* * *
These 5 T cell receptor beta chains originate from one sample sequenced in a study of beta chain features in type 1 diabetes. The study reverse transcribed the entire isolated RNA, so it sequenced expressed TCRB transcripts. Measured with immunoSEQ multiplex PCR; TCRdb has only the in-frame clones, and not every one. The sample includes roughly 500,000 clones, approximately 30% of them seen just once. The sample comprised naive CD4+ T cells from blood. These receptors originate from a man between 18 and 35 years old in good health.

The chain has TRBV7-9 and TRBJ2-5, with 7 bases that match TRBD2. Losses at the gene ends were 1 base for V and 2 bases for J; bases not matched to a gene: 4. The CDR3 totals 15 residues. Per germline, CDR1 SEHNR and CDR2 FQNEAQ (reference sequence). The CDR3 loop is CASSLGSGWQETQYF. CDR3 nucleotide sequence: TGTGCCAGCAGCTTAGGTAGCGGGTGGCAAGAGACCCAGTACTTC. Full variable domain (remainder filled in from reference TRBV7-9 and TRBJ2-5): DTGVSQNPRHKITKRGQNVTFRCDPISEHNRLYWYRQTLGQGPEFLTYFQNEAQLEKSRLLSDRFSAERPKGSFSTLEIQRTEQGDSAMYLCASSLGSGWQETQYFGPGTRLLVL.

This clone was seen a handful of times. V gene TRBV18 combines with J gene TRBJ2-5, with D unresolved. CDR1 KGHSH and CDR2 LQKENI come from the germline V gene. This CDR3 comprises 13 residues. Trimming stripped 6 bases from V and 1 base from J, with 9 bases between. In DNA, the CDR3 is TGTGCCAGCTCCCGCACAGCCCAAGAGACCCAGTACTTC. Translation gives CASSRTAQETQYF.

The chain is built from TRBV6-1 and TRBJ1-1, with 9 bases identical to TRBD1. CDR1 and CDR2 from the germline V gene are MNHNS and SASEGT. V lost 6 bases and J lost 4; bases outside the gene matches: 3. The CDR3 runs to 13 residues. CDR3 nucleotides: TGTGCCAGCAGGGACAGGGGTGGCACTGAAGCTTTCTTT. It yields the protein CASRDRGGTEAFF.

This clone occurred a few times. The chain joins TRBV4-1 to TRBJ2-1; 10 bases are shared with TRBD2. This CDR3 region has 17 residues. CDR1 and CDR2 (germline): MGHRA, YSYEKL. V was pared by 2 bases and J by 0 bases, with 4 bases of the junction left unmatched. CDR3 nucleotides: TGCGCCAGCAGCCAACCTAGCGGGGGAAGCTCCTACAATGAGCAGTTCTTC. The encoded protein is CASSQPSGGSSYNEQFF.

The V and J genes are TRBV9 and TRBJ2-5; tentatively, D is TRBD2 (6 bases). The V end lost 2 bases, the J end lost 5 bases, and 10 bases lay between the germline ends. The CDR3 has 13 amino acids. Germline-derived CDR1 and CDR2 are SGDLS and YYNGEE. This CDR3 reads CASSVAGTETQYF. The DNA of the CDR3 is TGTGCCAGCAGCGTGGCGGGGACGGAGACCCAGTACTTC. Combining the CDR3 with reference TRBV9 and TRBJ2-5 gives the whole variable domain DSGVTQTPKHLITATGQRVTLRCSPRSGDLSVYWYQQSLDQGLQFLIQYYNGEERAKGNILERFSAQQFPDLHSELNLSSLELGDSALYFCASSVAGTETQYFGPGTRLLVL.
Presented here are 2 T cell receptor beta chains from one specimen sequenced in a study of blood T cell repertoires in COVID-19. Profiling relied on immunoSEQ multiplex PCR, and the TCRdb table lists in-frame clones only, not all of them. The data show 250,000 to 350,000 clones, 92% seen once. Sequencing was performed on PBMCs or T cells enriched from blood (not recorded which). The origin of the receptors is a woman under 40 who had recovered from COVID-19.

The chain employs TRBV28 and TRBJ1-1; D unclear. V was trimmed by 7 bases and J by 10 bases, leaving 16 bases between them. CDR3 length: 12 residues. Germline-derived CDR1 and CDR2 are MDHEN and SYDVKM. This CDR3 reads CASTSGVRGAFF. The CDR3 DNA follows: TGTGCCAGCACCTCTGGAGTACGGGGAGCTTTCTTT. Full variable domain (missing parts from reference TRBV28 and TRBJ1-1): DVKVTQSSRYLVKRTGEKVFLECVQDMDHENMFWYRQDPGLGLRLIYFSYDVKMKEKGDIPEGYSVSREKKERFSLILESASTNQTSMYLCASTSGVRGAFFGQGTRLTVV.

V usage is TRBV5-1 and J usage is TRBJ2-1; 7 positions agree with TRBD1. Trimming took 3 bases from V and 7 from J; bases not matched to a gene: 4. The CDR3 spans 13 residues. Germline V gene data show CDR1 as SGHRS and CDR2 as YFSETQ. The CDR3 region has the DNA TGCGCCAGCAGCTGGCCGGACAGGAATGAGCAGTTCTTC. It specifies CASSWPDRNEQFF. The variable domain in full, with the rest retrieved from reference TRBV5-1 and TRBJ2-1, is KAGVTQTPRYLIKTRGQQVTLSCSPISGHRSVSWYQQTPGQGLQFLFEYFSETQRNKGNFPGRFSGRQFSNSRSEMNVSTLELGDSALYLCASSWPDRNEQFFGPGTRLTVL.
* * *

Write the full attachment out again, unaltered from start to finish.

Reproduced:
These 5 T cell receptor beta chains originate from one sample sequenced in a study of beta chain features in type 1 diabetes. The study reverse transcribed the entire isolated RNA, so it sequenced expressed TCRB transcripts. Measured with immunoSEQ multiplex PCR; TCRdb has only the in-frame clones, and not every one. The sample includes roughly 500,000 clones, approximately 30% of them seen just once. The sample comprised naive CD4+ T cells from blood. These receptors originate from a man between 18 and 35 years old in good health.

The chain has TRBV7-9 and TRBJ2-5, with 7 bases that match TRBD2. Losses at the gene ends were 1 base for V and 2 bases for J; bases not matched to a gene: 4. The CDR3 totals 15 residues. Per germline, CDR1 SEHNR and CDR2 FQNEAQ (reference sequence). The CDR3 loop is CASSLGSGWQETQYF. CDR3 nucleotide sequence: TGTGCCAGCAGCTTAGGTAGCGGGTGGCAAGAGACCCAGTACTTC. Full variable domain (remainder filled in from reference TRBV7-9 and TRBJ2-5): DTGVSQNPRHKITKRGQNVTFRCDPISEHNRLYWYRQTLGQGPEFLTYFQNEAQLEKSRLLSDRFSAERPKGSFSTLEIQRTEQGDSAMYLCASSLGSGWQETQYFGPGTRLLVL.

This clone was seen a handful of times. V gene TRBV18 combines with J gene TRBJ2-5, with D unresolved. CDR1 KGHSH and CDR2 LQKENI come from the germline V gene. This CDR3 comprises 13 residues. Trimming stripped 6 bases from V and 1 base from J, with 9 bases between. In DNA, the CDR3 is TGTGCCAGCTCCCGCACAGCCCAAGAGACCCAGTACTTC. Translation gives CASSRTAQETQYF.

The chain is built from TRBV6-1 and TRBJ1-1, with 9 bases identical to TRBD1. CDR1 and CDR2 from the germline V gene are MNHNS and SASEGT. V lost 6 bases and J lost 4; bases outside the gene matches: 3. The CDR3 runs to 13 residues. CDR3 nucleotides: TGTGCCAGCAGGGACAGGGGTGGCACTGAAGCTTTCTTT. It yields the protein CASRDRGGTEAFF.

This clone occurred a few times. The chain joins TRBV4-1 to TRBJ2-1; 10 bases are shared with TRBD2. This CDR3 region has 17 residues. CDR1 and CDR2 (germline): MGHRA, YSYEKL. V was pared by 2 bases and J by 0 bases, with 4 bases of the junction left unmatched. CDR3 nucleotides: TGCGCCAGCAGCCAACCTAGCGGGGGAAGCTCCTACAATGAGCAGTTCTTC. The encoded protein is CASSQPSGGSSYNEQFF.

The V and J genes are TRBV9 and TRBJ2-5; tentatively, D is TRBD2 (6 bases). The V end lost 2 bases, the J end lost 5 bases, and 10 bases lay between the germline ends. The CDR3 has 13 amino acids. Germline-derived CDR1 and CDR2 are SGDLS and YYNGEE. This CDR3 reads CASSVAGTETQYF. The DNA of the CDR3 is TGTGCCAGCAGCGTGGCGGGGACGGAGACCCAGTACTTC. Combining the CDR3 with reference TRBV9 and TRBJ2-5 gives the whole variable domain DSGVTQTPKHLITATGQRVTLRCSPRSGDLSVYWYQQSLDQGLQFLIQYYNGEERAKGNILERFSAQQFPDLHSELNLSSLELGDSALYFCASSVAGTETQYFGPGTRLLVL.
Presented here are 2 T cell receptor beta chains from one specimen sequenced in a study of blood T cell repertoires in COVID-19. Profiling relied on immunoSEQ multiplex PCR, and the TCRdb table lists in-frame clones only, not all of them. The data show 250,000 to 350,000 clones, 92% seen once. Sequencing was performed on PBMCs or T cells enriched from blood (not recorded which). The origin of the receptors is a woman under 40 who had recovered from COVID-19.

The chain employs TRBV28 and TRBJ1-1; D unclear. V was trimmed by 7 bases and J by 10 bases, leaving 16 bases between them. CDR3 length: 12 residues. Germline-derived CDR1 and CDR2 are MDHEN and SYDVKM. This CDR3 reads CASTSGVRGAFF. The CDR3 DNA follows: TGTGCCAGCACCTCTGGAGTACGGGGAGCTTTCTTT. Full variable domain (missing parts from reference TRBV28 and TRBJ1-1): DVKVTQSSRYLVKRTGEKVFLECVQDMDHENMFWYRQDPGLGLRLIYFSYDVKMKEKGDIPEGYSVSREKKERFSLILESASTNQTSMYLCASTSGVRGAFFGQGTRLTVV.

V usage is TRBV5-1 and J usage is TRBJ2-1; 7 positions agree with TRBD1. Trimming took 3 bases from V and 7 from J; bases not matched to a gene: 4. The CDR3 spans 13 residues. Germline V gene data show CDR1 as SGHRS and CDR2 as YFSETQ. The CDR3 region has the DNA TGCGCCAGCAGCTGGCCGGACAGGAATGAGCAGTTCTTC. It specifies CASSWPDRNEQFF. The variable domain in full, with the rest retrieved from reference TRBV5-1 and TRBJ2-1, is KAGVTQTPRYLIKTRGQQVTLSCSPISGHRSVSWYQQTPGQGLQFLFEYFSETQRNKGNFPGRFSGRQFSNSRSEMNVSTLELGDSALYLCASSWPDRNEQFFGPGTRLTVL.